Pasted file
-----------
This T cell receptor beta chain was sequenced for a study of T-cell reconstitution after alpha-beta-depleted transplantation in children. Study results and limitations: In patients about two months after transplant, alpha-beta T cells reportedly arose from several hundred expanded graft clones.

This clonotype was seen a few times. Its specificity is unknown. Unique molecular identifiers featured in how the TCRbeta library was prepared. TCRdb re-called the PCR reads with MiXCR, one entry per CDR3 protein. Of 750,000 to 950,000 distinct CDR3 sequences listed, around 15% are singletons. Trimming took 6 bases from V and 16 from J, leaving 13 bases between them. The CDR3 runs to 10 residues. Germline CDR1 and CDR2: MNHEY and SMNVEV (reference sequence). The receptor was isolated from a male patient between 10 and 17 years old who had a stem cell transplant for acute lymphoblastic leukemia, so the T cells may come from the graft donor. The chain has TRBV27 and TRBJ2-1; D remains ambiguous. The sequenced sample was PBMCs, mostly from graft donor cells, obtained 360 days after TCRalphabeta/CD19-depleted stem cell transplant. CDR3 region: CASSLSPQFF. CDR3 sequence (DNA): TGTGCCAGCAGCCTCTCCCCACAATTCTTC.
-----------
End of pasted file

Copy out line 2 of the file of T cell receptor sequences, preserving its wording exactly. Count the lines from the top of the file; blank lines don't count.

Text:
This clonotype was seen a few times. Its specificity is unknown. Unique molecular identifiers featured in how the TCRbeta library was prepared. TCRdb re-called the PCR reads with MiXCR, one entry per CDR3 protein. Of 750,000 to 950,000 distinct CDR3 sequences listed, around 15% are singletons. Trimming took 6 bases from V and 16 from J, leaving 13 bases between them. The CDR3 runs to 10 residues. Germline CDR1 and CDR2: MNHEY and SMNVEV (reference sequence). The receptor was isolated from a male patient between 10 and 17 years old who had a stem cell transplant for acute lymphoblastic leukemia, so the T cells may come from the graft donor. The chain has TRBV27 and TRBJ2-1; D remains ambiguous. The sequenced sample was PBMCs, mostly from graft donor cells, obtained 360 days after TCRalphabeta/CD19-depleted stem cell transplant. CDR3 region: CASSLSPQFF. CDR3 sequence (DNA): TGTGCCAGCAGCCTCTCCCCACAATTCTTC.